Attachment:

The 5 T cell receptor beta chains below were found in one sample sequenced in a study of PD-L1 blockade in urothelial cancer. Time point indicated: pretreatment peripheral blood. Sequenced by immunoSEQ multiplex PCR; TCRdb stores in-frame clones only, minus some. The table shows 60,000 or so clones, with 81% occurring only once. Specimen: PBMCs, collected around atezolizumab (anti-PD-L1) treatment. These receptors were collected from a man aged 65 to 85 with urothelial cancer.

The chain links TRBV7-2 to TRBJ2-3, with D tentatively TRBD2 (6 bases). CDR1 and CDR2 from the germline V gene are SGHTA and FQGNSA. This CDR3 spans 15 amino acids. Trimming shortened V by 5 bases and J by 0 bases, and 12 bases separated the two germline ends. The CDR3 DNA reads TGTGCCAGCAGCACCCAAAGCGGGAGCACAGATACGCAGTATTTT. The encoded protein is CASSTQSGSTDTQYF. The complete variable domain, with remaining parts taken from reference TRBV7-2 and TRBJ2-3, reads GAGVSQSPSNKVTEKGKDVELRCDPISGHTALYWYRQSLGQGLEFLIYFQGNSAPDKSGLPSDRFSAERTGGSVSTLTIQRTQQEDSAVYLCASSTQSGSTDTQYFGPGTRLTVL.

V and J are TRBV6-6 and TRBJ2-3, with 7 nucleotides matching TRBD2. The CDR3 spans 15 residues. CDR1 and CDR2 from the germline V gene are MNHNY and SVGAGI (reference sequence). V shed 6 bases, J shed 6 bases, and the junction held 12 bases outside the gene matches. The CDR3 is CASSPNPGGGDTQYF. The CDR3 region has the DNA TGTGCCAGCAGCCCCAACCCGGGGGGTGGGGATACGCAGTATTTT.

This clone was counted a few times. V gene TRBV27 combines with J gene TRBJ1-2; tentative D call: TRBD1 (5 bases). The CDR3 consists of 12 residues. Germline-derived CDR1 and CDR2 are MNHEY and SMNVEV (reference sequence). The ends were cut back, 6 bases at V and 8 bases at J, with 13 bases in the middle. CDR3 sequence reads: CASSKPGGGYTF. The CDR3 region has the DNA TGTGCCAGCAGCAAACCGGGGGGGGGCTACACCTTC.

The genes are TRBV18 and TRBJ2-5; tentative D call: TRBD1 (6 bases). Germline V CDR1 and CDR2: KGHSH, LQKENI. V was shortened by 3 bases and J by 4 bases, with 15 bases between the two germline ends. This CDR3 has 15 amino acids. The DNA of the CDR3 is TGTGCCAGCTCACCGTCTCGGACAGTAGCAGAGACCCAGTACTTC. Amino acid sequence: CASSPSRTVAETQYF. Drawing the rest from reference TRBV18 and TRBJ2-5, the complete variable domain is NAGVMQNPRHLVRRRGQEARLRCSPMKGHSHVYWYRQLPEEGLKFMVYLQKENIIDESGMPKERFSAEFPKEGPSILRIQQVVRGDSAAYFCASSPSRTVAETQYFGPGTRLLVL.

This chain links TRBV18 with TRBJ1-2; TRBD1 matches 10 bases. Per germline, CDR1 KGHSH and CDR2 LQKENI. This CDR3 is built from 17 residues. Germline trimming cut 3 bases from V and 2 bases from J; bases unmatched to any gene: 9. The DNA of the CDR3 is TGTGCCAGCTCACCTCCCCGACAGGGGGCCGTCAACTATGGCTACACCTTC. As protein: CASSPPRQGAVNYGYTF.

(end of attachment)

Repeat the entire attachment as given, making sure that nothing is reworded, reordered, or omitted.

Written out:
The 5 T cell receptor beta chains below were found in one sample sequenced in a study of PD-L1 blockade in urothelial cancer. Time point indicated: pretreatment peripheral blood. Sequenced by immunoSEQ multiplex PCR; TCRdb stores in-frame clones only, minus some. The table shows 60,000 or so clones, with 81% occurring only once. Specimen: PBMCs, collected around atezolizumab (anti-PD-L1) treatment. These receptors were collected from a man aged 65 to 85 with urothelial cancer.

The chain links TRBV7-2 to TRBJ2-3, with D tentatively TRBD2 (6 bases). CDR1 and CDR2 from the germline V gene are SGHTA and FQGNSA. This CDR3 spans 15 amino acids. Trimming shortened V by 5 bases and J by 0 bases, and 12 bases separated the two germline ends. The CDR3 DNA reads TGTGCCAGCAGCACCCAAAGCGGGAGCACAGATACGCAGTATTTT. The encoded protein is CASSTQSGSTDTQYF. The complete variable domain, with remaining parts taken from reference TRBV7-2 and TRBJ2-3, reads GAGVSQSPSNKVTEKGKDVELRCDPISGHTALYWYRQSLGQGLEFLIYFQGNSAPDKSGLPSDRFSAERTGGSVSTLTIQRTQQEDSAVYLCASSTQSGSTDTQYFGPGTRLTVL.

V and J are TRBV6-6 and TRBJ2-3, with 7 nucleotides matching TRBD2. The CDR3 spans 15 residues. CDR1 and CDR2 from the germline V gene are MNHNY and SVGAGI (reference sequence). V shed 6 bases, J shed 6 bases, and the junction held 12 bases outside the gene matches. The CDR3 is CASSPNPGGGDTQYF. The CDR3 region has the DNA TGTGCCAGCAGCCCCAACCCGGGGGGTGGGGATACGCAGTATTTT.

This clone was counted a few times. V gene TRBV27 combines with J gene TRBJ1-2; tentative D call: TRBD1 (5 bases). The CDR3 consists of 12 residues. Germline-derived CDR1 and CDR2 are MNHEY and SMNVEV (reference sequence). The ends were cut back, 6 bases at V and 8 bases at J, with 13 bases in the middle. CDR3 sequence reads: CASSKPGGGYTF. The CDR3 region has the DNA TGTGCCAGCAGCAAACCGGGGGGGGGCTACACCTTC.

The genes are TRBV18 and TRBJ2-5; tentative D call: TRBD1 (6 bases). Germline V CDR1 and CDR2: KGHSH, LQKENI. V was shortened by 3 bases and J by 4 bases, with 15 bases between the two germline ends. This CDR3 has 15 amino acids. The DNA of the CDR3 is TGTGCCAGCTCACCGTCTCGGACAGTAGCAGAGACCCAGTACTTC. Amino acid sequence: CASSPSRTVAETQYF. Drawing the rest from reference TRBV18 and TRBJ2-5, the complete variable domain is NAGVMQNPRHLVRRRGQEARLRCSPMKGHSHVYWYRQLPEEGLKFMVYLQKENIIDESGMPKERFSAEFPKEGPSILRIQQVVRGDSAAYFCASSPSRTVAETQYFGPGTRLLVL.

This chain links TRBV18 with TRBJ1-2; TRBD1 matches 10 bases. Per germline, CDR1 KGHSH and CDR2 LQKENI. This CDR3 is built from 17 residues. Germline trimming cut 3 bases from V and 2 bases from J; bases unmatched to any gene: 9. The DNA of the CDR3 is TGTGCCAGCTCACCTCCCCGACAGGGGGCCGTCAACTATGGCTACACCTTC. As protein: CASSPPRQGAVNYGYTF.